Type 66 helmet

From Wikipedia, the free encyclopedia
Jump to navigation Jump to search
Type 66 helmet
66式鉄帽.JPGType 66 Helmet liner.jpg
The Type 66 helmet with the JGSDF Type II helmet cover (Top)
The Type 66's helmet liner (Bottom)
Type Combat helmet
Place of origin Japan
Service history
In service 1966-Present
Used by Japan
Production history
Designer Major Harold G. Sydenham[1]
Specifications
Weight 1.4 kg (3.1 lb)[2]

The Type 66 (66式鉄帽, Rokurokushikitetsubou) is a Combat helmet that was used by the Japanese Self-Defense Force after the adoption of the M1 helmet, supplied by the United States when the former National Police Reserve was established. It has not been exported out of Japan since it was adopted by the JSDF.

In the JSDF, it is known as Teppachi.[2]

History[edit]

The Type 66 helmet was adopted by the JSDF in 1966, replacing the numerous M1 helmets supplied to them by the US.[2] This is due to meeting Japanese requirements, since their typical head size cannot always fit underneath a M1.[2]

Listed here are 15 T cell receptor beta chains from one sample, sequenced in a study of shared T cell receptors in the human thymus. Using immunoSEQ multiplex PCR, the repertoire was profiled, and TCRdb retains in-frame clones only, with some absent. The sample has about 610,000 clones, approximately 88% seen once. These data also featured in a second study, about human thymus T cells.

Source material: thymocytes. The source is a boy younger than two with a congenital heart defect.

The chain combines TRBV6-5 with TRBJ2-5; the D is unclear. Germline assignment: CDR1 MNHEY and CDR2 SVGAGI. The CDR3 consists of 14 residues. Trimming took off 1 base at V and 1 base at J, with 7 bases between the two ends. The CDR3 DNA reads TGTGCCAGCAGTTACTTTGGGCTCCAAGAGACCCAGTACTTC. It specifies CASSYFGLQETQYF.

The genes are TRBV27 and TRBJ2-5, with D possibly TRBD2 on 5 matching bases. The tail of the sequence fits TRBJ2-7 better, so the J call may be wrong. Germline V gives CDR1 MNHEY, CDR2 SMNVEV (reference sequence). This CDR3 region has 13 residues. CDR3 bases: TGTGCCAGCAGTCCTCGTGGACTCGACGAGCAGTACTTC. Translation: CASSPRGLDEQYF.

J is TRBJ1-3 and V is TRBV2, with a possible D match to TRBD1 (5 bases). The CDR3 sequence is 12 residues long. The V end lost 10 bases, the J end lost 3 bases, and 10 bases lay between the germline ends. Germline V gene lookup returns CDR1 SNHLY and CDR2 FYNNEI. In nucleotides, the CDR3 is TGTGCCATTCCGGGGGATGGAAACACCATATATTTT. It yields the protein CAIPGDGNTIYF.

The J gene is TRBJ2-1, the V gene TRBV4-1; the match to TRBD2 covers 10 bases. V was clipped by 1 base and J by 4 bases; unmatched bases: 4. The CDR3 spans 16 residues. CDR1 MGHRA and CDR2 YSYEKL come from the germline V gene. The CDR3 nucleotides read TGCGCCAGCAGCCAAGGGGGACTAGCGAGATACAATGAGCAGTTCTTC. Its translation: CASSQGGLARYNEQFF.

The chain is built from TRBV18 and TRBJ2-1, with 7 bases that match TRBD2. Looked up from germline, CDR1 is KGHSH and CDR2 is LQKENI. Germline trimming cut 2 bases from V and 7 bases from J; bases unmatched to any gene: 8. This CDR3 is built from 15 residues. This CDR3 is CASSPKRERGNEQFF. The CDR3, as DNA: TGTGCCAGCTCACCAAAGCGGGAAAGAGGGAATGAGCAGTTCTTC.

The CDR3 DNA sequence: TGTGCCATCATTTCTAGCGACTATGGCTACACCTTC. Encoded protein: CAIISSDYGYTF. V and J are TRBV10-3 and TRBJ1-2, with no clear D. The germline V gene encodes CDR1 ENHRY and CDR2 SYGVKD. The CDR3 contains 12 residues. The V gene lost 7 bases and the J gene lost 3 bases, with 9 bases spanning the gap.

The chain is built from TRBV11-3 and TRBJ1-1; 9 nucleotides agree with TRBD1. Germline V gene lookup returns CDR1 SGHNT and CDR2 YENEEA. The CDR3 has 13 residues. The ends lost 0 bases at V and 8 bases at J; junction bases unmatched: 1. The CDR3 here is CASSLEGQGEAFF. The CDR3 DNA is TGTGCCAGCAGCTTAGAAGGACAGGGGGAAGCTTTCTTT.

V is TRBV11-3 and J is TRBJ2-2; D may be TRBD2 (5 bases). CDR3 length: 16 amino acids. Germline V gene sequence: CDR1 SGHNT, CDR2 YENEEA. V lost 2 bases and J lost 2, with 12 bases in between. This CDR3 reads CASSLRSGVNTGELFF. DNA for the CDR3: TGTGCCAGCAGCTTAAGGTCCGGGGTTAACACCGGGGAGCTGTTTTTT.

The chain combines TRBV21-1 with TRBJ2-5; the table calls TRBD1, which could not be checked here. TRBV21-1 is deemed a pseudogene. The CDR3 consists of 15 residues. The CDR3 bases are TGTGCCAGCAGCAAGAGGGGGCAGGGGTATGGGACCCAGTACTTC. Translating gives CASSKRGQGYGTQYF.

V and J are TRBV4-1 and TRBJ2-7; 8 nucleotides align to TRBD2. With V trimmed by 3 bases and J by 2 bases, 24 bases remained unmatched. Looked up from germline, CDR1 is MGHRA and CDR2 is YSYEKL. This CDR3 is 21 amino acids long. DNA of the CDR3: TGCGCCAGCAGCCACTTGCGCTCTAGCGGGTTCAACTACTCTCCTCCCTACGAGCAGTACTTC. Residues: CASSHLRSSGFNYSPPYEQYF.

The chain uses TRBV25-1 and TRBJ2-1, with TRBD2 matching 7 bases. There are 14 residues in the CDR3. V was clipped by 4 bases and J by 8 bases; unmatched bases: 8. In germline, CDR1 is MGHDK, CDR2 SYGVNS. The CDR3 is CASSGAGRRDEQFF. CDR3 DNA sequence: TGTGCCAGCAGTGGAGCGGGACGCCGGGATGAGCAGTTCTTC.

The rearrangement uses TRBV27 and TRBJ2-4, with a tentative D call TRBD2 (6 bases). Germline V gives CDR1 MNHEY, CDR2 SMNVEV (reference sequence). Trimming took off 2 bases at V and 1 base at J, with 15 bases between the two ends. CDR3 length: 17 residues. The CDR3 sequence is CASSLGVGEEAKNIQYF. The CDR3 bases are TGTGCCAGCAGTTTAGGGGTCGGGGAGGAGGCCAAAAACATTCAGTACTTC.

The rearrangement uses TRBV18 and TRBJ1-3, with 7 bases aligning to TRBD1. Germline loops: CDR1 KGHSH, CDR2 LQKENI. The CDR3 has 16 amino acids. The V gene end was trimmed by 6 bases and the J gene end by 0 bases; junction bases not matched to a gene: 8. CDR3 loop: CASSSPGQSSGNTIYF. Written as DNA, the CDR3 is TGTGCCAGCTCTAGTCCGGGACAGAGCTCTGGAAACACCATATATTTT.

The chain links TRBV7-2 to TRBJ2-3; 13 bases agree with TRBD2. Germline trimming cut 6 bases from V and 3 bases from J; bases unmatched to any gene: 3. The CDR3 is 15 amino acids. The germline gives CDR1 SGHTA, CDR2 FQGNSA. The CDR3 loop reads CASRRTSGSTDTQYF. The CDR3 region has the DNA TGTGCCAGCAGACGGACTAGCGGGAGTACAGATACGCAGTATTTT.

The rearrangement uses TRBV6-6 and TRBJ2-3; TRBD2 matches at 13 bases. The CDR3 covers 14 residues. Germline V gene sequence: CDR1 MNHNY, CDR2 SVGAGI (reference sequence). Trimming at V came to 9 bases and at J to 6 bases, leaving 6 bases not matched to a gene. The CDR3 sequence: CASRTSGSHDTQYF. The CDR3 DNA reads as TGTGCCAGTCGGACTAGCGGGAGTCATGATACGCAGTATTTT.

Design[edit]

JGSDF soldiers of the 8th Infantry Regiment practice carrying a mock casualty during exercises while wearing Type 66 helmets.

The material of the helmet liner is simple molded resin. The total weight of the outer shell and helmet liner is 1.4 kilograms with the shell made out of manganese steel.[3] The Type 66 can take various helmet covers and be equipped with removable chin straps.[4] Its construction is based on the M1.[5]

The Type 66 is still in use in non-combat missions, training exercises, parades and in the reserve forces.[6][7][8]

References[edit]